Fans of Southport, England’s Gomez have long realized that with three songwriters in the band, there was bound to be a bit of venturing into solo-land, for true-blue songwriters can only collaborate and play nice for so long. Ian Ball has no desire to see his outfit disband, but is keen to try some orchestrations of his own, which are in turn are subtly lovely, genuine, organic and pleasing in their simplicity.
It’s fair to call Who Goes There “piano-driven,” but don’t let that lead you to think this is a typical boy-and-his-piano heartstring-tugger. Rather, Ball has mastered an uncanny knack to make the absence of guitar largely unnoticeable. Instead, he magically manages to serve up a heavy rotation of a crunchy Fender Rhodes, mellow acoustic piano, electronic loopery and glass-clear glockenspiels that override the soft strummings of acoustic guitar in a playful way, lending a fresh sound to songs of love and its trials, which are lyrically a little cheeky, but never campy. Ball even manages to make getting high from enough drugs to tranquilize an elephant (“The Elephant Pharmacy”) sound charming.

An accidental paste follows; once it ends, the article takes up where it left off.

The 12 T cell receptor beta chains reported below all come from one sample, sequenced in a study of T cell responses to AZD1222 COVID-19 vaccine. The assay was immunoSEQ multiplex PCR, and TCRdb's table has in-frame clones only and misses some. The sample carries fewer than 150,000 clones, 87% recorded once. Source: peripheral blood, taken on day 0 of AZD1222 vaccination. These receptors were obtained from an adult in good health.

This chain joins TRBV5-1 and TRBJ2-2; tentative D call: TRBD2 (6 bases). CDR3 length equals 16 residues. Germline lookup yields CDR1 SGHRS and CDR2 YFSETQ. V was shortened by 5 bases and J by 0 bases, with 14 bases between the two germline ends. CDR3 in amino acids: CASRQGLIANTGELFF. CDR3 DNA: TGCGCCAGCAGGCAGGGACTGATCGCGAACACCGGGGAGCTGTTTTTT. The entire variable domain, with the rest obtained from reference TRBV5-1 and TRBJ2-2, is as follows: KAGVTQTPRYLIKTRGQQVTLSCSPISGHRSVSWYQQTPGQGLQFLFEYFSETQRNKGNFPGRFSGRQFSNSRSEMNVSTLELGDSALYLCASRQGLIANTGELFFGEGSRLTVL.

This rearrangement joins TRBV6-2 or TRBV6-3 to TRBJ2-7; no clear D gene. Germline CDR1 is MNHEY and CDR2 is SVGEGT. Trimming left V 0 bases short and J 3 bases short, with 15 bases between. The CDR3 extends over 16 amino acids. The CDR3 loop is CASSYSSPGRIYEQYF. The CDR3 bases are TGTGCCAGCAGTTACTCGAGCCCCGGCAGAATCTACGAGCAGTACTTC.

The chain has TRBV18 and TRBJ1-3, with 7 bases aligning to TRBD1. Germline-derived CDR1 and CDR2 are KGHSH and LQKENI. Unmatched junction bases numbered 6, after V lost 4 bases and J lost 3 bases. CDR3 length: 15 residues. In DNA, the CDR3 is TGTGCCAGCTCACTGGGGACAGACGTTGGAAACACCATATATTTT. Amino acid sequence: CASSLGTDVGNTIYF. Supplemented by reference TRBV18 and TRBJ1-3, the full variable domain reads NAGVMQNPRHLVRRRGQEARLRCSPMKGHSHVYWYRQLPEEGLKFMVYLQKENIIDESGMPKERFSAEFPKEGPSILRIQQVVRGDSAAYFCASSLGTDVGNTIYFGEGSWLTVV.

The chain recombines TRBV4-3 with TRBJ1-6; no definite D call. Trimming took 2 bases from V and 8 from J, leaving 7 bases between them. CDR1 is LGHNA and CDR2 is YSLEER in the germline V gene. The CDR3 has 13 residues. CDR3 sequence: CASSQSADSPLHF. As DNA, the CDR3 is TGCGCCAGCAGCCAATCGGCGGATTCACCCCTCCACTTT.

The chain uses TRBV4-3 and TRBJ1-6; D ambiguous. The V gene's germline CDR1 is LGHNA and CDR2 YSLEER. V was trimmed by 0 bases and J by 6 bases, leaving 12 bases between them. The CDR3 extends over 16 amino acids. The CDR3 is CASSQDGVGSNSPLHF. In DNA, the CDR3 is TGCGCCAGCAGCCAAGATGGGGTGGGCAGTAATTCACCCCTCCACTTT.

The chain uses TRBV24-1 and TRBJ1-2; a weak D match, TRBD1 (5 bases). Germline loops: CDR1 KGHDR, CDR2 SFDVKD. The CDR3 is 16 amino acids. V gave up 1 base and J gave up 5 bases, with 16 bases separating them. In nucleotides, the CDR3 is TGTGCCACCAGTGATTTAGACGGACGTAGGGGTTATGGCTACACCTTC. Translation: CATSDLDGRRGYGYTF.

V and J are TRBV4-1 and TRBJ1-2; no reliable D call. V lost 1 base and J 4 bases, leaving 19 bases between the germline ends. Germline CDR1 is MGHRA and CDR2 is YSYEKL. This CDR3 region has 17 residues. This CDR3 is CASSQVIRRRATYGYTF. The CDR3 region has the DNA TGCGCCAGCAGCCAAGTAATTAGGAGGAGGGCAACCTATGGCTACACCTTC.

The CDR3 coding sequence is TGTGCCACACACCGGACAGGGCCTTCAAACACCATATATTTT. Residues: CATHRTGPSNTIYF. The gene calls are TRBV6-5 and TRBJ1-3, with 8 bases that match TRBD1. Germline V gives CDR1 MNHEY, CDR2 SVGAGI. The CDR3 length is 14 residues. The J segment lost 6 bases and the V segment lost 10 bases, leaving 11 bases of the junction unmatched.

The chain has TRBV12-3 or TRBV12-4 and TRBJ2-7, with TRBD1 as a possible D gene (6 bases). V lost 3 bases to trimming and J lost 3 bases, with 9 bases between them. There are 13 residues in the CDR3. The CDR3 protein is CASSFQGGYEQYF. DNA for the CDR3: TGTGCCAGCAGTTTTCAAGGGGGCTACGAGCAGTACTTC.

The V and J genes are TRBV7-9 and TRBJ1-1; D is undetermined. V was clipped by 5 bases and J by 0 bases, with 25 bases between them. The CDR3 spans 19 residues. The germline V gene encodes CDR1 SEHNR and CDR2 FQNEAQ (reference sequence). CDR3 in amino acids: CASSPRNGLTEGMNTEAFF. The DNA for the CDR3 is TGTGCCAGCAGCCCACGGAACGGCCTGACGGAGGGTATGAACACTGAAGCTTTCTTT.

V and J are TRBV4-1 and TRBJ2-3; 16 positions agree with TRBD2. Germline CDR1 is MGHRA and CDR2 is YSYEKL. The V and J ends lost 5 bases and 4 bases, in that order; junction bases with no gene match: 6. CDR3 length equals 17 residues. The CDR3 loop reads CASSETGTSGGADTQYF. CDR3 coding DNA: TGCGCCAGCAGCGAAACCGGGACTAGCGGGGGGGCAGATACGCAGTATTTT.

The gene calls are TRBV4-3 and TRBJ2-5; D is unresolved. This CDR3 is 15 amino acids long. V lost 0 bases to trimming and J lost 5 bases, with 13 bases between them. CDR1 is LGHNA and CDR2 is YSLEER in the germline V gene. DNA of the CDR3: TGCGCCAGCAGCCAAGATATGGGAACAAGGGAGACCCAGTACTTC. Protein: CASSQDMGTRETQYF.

Ball’s skills as a solo artist lie in his ability to bring living-room ballads uncannily within reach, despite his intensely personal storytelling style. From the introspective, self-soothing opener “Sweet Sweet Sleep” to the bouncy “Automatic Message” and whimsical “When We Were Cool,” Ball doesn’t get in anyone’s face – just garners slow, but solid, appreciation. VS